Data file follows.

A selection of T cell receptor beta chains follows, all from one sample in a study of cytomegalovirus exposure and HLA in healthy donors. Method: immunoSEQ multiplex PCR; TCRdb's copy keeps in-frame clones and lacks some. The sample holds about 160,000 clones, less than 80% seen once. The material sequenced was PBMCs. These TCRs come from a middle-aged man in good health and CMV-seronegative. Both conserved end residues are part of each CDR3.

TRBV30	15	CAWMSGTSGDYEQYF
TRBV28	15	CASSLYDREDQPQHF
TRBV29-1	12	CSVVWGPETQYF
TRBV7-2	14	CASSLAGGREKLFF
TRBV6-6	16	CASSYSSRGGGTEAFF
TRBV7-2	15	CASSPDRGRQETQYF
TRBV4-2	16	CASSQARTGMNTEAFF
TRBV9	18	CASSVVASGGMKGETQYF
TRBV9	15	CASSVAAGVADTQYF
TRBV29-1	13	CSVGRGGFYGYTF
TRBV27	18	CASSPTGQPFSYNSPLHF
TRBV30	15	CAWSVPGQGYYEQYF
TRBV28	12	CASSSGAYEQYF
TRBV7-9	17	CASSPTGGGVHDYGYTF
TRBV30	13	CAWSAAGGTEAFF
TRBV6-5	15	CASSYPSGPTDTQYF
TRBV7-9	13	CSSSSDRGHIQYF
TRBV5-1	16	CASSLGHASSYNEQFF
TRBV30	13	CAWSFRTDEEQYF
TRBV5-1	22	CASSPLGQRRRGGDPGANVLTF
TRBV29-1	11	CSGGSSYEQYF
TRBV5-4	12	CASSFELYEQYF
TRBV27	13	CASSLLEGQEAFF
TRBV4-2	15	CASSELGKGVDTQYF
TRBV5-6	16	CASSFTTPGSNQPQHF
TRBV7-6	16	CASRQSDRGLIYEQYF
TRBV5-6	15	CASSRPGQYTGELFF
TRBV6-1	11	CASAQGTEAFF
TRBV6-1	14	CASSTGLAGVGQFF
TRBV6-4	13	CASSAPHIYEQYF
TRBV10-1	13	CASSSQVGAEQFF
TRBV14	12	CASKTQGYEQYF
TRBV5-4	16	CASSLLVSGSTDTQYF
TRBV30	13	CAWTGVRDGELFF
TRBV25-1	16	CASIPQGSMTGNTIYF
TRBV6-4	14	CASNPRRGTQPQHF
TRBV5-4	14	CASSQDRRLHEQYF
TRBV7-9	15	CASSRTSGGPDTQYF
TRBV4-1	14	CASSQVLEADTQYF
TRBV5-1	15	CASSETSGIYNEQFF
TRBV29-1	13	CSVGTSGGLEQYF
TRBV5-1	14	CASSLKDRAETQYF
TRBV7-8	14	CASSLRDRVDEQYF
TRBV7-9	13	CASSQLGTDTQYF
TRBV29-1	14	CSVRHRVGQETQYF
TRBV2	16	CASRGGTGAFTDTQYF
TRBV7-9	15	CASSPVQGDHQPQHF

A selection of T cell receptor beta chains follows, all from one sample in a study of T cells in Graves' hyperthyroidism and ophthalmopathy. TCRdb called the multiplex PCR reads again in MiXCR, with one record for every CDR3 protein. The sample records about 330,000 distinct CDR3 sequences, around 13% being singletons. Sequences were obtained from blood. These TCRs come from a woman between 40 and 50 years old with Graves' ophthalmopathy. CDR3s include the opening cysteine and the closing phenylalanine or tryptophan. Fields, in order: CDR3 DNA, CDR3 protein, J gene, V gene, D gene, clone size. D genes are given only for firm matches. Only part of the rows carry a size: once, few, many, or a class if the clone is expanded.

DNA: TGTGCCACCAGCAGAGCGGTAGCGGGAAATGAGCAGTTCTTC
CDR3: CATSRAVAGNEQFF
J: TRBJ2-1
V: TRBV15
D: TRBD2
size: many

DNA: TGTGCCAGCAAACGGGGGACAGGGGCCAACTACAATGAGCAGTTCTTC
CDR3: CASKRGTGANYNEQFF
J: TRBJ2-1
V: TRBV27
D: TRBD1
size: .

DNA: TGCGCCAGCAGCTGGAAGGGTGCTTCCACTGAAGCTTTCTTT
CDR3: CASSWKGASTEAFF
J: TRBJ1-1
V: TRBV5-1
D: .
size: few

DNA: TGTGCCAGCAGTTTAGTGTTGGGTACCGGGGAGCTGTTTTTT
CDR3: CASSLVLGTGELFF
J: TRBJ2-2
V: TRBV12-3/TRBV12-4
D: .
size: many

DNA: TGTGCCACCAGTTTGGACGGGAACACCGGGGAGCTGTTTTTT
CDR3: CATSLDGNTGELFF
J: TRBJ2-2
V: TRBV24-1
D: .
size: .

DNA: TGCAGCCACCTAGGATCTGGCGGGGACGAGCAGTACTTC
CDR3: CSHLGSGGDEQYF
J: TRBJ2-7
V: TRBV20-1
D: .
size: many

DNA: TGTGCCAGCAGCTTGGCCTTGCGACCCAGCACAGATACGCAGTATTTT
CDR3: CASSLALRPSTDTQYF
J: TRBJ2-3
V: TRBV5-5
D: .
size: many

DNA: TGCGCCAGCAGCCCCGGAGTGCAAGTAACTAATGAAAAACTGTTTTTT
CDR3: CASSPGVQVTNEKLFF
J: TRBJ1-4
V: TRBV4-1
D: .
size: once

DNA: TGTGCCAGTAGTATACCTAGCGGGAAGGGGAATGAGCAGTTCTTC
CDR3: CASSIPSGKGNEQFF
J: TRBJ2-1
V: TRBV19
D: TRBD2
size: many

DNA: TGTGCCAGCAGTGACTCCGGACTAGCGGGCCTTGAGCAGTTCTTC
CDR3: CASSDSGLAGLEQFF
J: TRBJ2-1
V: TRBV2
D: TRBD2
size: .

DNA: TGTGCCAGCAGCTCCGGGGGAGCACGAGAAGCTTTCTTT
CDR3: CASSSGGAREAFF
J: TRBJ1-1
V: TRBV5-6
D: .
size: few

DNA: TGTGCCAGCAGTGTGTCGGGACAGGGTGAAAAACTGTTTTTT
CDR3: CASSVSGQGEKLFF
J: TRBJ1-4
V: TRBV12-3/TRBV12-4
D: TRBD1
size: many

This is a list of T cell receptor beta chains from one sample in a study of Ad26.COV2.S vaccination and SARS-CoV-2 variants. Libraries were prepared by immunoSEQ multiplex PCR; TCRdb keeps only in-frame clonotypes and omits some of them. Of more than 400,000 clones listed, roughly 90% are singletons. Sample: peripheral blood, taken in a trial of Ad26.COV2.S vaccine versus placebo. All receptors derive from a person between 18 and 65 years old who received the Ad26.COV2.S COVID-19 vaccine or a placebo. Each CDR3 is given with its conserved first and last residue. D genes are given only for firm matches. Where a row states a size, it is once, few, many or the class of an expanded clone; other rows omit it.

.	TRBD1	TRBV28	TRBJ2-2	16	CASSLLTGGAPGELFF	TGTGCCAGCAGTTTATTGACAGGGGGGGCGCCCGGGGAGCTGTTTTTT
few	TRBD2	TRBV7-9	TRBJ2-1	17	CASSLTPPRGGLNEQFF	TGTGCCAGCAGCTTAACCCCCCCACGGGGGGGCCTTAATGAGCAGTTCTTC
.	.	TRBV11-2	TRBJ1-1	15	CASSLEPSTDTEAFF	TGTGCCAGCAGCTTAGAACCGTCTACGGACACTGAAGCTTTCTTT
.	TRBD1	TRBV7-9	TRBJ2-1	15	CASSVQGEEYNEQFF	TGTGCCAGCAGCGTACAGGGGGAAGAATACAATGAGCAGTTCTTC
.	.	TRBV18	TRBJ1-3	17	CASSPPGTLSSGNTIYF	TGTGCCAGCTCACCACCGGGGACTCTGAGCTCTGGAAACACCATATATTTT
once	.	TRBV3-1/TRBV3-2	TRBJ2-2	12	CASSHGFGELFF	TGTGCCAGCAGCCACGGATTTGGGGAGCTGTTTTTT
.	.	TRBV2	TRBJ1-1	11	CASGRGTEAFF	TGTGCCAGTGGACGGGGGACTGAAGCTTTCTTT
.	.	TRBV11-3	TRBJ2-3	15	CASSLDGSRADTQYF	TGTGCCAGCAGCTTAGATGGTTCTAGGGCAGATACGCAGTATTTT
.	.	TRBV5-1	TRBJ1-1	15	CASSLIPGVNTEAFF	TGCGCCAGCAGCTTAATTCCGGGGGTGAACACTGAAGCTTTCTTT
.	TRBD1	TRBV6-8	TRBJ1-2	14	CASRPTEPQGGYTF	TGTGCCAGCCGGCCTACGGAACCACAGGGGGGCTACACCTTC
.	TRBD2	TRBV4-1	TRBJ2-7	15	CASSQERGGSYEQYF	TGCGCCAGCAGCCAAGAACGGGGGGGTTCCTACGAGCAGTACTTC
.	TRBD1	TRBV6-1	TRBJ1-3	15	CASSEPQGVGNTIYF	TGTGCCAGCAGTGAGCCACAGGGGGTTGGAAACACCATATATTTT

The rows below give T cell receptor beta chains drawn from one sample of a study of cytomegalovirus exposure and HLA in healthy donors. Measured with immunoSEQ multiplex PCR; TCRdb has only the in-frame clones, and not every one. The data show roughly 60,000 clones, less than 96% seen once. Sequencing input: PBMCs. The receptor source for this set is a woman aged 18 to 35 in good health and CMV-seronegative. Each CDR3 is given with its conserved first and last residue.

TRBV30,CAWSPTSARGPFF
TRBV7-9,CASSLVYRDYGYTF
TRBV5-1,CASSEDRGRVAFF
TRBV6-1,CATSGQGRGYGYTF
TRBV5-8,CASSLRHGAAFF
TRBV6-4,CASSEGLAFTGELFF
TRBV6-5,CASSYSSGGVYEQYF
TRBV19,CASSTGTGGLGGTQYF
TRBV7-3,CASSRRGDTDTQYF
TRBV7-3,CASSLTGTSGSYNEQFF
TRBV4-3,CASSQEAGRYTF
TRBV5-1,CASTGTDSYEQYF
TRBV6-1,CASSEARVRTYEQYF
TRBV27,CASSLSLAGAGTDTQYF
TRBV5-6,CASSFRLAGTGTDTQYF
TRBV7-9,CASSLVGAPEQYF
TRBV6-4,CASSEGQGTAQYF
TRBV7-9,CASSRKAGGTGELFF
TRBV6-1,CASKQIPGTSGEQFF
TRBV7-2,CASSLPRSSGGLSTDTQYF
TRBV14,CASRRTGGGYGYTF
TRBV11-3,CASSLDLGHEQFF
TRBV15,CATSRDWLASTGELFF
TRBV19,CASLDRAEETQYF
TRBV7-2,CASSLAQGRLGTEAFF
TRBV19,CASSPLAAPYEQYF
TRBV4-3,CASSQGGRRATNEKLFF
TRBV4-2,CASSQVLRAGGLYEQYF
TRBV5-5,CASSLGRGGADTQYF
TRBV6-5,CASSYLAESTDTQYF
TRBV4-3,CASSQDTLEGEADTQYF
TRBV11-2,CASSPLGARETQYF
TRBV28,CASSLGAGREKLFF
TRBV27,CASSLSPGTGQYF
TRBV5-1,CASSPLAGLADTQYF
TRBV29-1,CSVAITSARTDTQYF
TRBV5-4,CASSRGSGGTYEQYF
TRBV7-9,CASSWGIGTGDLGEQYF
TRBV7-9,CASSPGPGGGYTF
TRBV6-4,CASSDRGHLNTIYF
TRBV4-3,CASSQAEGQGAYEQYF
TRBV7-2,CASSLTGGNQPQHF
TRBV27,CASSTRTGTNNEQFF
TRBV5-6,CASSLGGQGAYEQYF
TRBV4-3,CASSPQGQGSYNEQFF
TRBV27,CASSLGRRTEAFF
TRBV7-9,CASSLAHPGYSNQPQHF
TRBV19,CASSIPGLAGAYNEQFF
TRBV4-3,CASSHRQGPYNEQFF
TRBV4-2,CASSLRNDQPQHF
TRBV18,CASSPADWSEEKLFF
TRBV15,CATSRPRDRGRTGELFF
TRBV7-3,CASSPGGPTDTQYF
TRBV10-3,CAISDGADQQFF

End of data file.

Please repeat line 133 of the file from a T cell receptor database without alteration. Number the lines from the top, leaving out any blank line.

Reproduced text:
.	TRBD2	TRBV4-1	TRBJ2-7	15	CASSQERGGSYEQYF	TGCGCCAGCAGCCAAGAACGGGGGGGTTCCTACGAGCAGTACTTC